Class I randomized controlled trials (RCTs) are rare and precious in the medical literature, and studies that do not resort to esoteric statistical manipulations to fortify their conclusions are an equally uncommon treasure. Haws and colleagues provide both commodities in their paper. This trial fulfills all of the requirements of a class I study: similar baseline characteristics between treatment groups, adequate randomization, allocation concealment, masked outcome assessment, a prespecified primary end point, acceptable loss to follow-up (14% in each treatment arm), and an intention-to-treat analysis. The authors do append p values to their table of baseline characteristics (Table 1), and they also characterize two intraoperative measures (operative time and estimated blood loss, Table 2) as “outcomes” when they might more accurately be included as potential between-group confounding features. As we have discussed in these statistical summaries before, p values serve a straightforward role in research papers: to alert readers to the potential role of chance as a cause of between-group differences. In RCTs, differences between treatment groups must be due to chance (unless the randomization process was corrupt), so the addition of p values is superfluous. The relevant question is whether the between-group differences are clinically important. One could argue that a 10.6% excess of obese (BMI > 30) patients in the topical steroid treatment arm could have made it more difficult to demonstrate a benefit of therapy if one existed. In contrast, a 6.5-minute difference in operative time (shorter in the steroid arm) could have reduced the frequency of postoperative dysphagia. Differences in characteristics of potential prognostic importance (“confounders” in statistical jargon) are always concerning, whether trials are randomized or observational, and statisticians have a technique for adjusting for known confounders: multivariate or multivariable analysis. The authors might have applied this strategy to prove to their readers that these ostensibly minor differences were not, in fact, the true drivers of their result, but this seems unlikely from a clinical perspective. Two other features of this study deserve brief comment. The authors, to their additional credit, identified an a priori clinically meaningful difference in outcomes (an 8-point difference in SWAL-QOL scores) for their trial and used this value to estimate a required sample size. The validity of this end point can be debated, but the authors are transparent in their assumptions. One might also wonder whether the authors should have asked a different research question: the benefit of topical steroid application versus intravenous dexamethasone. Instead, since both treatment arms received intraoperative dexamethasone, the authors can only assert that topical steroid application does not provide additional benefit with respect to postoperative dysphagia beyond that afforded by intravenous dexamethasone.

— Michael Glantz, MD

Hershey Medical Center Hershey, Pennsylvania

Disclosures

Dr. Singh owns stock with Avaz Surgical, LLC, and Vital 5; has been a consultant for DePuy, Zimmer, and Stryker; and has received royalties from Zimmer, Stryker, Pioneer, Lippincott Williams & Wilkins, Thieme, Japee Publishing, and Slack Publishing.

Author Contributions

Conception and design: Singh, Massel, Mayo. Acquisition of data: Singh, Haws, Narain, Hijji, Massel, Mayo. Analysis and interpretation of data: Singh, Haws, Khechen, Narain, Hijji, Massel, Mayo, Ahn. Drafting the article: Singh, Haws, Khechen, Narain, Hijji, Massel, Mayo, Ahn. Critically revising the article: all authors. Reviewed submitted version of manuscript: all authors. Approved the final version of the manuscript on behalf of all authors: Singh. Statistical analysis: Singh, Haws, Khechen, Narain, Hijji, Bohl. Administrative/technical/material support: Singh, Haws, Khechen, Narain, Hijji, Bohl, Ahn. Study supervision: Singh, Haws, Khechen, Narain, Hijji.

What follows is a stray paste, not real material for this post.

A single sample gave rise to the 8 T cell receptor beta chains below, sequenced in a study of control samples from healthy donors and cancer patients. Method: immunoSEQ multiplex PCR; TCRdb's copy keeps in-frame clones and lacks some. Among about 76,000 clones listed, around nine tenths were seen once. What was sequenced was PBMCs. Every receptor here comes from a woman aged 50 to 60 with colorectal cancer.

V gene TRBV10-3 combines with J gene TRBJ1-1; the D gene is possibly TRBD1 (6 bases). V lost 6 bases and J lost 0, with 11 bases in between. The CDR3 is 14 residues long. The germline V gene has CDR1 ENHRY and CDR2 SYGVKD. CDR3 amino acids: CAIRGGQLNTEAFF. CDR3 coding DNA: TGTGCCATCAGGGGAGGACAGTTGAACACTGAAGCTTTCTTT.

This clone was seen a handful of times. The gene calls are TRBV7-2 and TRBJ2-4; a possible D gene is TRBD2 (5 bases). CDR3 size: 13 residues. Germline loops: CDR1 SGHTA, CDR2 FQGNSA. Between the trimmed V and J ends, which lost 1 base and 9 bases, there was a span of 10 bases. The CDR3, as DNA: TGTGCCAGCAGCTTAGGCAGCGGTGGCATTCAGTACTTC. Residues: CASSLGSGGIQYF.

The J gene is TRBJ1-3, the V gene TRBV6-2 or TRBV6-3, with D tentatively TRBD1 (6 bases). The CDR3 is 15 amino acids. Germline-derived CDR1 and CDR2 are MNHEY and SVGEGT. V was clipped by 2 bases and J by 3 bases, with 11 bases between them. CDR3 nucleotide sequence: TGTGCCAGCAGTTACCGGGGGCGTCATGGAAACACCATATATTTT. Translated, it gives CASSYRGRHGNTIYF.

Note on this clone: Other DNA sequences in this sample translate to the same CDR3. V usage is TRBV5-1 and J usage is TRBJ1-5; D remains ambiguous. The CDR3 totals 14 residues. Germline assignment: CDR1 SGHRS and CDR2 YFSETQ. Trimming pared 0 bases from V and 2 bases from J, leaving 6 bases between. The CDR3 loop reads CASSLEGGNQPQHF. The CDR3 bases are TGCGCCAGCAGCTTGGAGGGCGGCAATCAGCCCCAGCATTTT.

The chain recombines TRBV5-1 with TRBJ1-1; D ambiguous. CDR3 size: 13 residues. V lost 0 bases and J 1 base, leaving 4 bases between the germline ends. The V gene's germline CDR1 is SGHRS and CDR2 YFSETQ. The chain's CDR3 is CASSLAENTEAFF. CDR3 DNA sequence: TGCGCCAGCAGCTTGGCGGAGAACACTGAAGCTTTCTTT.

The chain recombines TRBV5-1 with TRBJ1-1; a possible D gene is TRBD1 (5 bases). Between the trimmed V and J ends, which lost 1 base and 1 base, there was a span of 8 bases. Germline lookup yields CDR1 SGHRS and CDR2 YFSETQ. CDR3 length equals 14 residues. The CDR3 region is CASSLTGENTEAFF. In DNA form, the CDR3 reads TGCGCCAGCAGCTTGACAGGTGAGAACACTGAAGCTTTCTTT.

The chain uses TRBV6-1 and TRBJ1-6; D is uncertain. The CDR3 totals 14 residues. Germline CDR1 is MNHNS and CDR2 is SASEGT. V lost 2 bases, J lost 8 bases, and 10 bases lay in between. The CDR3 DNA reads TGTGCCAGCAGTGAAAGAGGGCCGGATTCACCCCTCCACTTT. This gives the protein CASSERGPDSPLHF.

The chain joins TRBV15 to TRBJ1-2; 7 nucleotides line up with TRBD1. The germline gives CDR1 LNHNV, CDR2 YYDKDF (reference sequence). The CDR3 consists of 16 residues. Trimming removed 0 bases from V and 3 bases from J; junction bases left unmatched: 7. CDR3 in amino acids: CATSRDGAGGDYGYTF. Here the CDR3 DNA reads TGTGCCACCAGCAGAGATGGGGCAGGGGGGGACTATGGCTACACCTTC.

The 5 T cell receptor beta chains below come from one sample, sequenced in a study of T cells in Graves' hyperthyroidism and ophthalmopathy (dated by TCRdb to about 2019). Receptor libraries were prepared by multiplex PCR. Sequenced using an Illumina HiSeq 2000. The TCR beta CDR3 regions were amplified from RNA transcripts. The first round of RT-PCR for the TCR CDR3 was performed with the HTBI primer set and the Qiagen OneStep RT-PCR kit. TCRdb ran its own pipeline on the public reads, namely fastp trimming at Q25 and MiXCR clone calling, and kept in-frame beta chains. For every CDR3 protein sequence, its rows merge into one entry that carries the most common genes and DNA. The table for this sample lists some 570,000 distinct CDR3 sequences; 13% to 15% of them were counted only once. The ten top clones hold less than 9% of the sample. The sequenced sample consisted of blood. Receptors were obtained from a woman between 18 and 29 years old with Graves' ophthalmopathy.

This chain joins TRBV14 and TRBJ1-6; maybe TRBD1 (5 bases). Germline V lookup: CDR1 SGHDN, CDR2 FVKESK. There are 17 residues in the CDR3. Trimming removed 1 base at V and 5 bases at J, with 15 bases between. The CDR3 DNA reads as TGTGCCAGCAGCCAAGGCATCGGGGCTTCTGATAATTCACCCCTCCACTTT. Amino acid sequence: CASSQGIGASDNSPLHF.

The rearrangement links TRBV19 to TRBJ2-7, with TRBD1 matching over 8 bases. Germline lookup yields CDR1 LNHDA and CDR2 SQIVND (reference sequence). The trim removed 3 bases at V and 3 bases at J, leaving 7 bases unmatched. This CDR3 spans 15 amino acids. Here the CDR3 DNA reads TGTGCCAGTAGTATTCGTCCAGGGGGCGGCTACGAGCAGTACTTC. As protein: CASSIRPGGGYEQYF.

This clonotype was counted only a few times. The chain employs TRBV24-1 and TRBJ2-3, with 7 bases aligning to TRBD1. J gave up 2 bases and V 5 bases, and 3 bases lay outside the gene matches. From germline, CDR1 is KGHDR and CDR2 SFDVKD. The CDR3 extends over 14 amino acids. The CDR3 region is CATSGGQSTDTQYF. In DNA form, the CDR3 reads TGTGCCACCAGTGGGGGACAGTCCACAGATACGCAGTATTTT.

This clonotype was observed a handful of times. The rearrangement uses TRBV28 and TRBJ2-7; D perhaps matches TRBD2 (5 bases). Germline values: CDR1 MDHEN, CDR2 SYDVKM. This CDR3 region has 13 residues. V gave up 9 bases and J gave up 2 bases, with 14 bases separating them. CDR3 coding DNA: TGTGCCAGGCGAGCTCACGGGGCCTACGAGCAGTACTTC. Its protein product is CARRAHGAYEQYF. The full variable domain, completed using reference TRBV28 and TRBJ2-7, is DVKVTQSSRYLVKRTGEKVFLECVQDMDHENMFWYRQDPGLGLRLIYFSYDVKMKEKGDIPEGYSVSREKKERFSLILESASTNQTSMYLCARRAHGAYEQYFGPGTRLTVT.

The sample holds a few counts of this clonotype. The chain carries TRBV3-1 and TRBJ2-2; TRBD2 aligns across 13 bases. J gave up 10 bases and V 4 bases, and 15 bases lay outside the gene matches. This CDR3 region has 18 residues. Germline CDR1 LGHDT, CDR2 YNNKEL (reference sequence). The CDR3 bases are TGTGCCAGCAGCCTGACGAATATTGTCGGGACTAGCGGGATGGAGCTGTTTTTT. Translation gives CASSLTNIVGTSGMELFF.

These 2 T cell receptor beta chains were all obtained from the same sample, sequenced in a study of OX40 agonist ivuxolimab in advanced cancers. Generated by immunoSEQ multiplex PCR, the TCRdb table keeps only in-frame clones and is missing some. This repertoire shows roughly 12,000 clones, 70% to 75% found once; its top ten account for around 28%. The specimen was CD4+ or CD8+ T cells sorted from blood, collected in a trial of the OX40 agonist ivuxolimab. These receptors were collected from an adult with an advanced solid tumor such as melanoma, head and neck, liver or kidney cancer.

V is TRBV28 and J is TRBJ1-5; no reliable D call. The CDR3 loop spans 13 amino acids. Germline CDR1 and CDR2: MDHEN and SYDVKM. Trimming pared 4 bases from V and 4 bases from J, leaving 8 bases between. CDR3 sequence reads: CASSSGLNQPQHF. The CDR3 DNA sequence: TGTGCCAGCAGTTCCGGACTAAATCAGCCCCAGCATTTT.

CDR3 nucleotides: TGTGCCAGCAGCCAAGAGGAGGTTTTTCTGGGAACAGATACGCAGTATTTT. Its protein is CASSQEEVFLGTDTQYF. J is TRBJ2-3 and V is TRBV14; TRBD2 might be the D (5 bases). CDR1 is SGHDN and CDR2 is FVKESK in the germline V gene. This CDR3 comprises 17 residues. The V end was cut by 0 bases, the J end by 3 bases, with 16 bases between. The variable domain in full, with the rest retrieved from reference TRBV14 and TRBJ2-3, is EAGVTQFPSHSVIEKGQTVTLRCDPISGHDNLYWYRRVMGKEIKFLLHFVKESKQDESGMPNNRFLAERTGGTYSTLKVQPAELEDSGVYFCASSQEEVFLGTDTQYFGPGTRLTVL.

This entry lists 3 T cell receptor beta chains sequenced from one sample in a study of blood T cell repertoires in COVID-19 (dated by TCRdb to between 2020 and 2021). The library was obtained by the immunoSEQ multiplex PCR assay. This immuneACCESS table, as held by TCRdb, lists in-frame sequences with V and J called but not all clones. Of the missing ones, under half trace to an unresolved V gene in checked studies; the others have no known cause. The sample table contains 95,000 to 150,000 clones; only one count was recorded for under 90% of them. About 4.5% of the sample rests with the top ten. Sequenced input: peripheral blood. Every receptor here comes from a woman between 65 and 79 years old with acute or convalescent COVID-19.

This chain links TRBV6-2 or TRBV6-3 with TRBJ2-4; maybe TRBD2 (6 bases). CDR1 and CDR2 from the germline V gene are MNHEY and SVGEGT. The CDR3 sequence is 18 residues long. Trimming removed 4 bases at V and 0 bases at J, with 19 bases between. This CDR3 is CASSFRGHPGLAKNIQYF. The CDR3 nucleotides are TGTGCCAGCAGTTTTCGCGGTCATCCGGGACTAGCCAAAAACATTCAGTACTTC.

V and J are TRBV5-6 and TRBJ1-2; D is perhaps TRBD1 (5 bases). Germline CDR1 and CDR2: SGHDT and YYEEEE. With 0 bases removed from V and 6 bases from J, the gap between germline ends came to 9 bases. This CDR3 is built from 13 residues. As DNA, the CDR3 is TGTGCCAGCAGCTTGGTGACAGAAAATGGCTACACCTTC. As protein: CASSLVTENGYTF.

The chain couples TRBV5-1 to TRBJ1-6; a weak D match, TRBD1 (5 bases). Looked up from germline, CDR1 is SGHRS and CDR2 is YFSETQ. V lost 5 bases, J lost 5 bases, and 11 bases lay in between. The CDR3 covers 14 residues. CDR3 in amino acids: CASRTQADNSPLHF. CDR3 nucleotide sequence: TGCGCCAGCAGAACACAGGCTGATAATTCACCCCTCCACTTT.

Supplemental Information

Online-Only Content

Supplemental material is available with the online version of the article.

Previous Presentations

Portions of this work (preliminary data) were presented as proceedings at International Society for the Advancement of Spine Surgery 2017, Society for Minimally Invasive Spine Surgery 2017, Society for Minimally Invasive Spine Surgery 2016, Cervical Spine Research Society 2016, North American Spine Society 2016, International Society for the Advancement of Spine Surgery 2016, Cervical Spine Research Society 2015, and North American Spine Society 2015.

References

If the inline PDF is not rendering correctly, you can download the PDF file here.

Article Information

Correspondence Kern Singh: Rush University Medical Center, Chicago, IL. kern.singh@rushortho.com.

INCLUDE WHEN CITING Published online April 20, 2018; DOI: 10.3171/2017.11.SPINE17819.

Disclosures Dr. Singh owns stock with Avaz Surgical, LLC, and Vital 5; has been a consultant for DePuy, Zimmer, and Stryker; and has received royalties from Zimmer, Stryker, Pioneer, Lippincott Williams & Wilkins, Thieme, Japee Publishing, and Slack Publishing.

© AANS, except where prohibited by US copyright law.

Headings

Figures

  • View in gallery

    Preoperative sagittal radiograph demonstrating the measurements analyzed. The vertebral body AP diameter (A), as well as all subsequent measurements, was taken mid vertebral body, parallel to the intervertebral disc for the index-level vertebral bodies, as well as 1 vertebral level above and below the level of fusion. The PSTS distance was measured from the anterior cortex of the vertebral body to the posterior tracheal air window (B). The tracheal air window diameter was measured within the same plane as the other 2 measurements (C). Figure is available in color online only.

  • View in gallery

    CONSORT diagram detailing the flow of participants in the study. Template of the CONSORT flow diagram downloaded from http://www.consort-statement.org/consort-statement/flow-diagram. Figure is available in color online only.

References

TrendMD

Cited By

Metrics

Metrics

All Time Past Year Past 30 Days
Abstract Views 0 0 0
Full Text Views 343 343 37
PDF Downloads 299 299 31
EPUB Downloads 0 0 0

PubMed

Google Scholar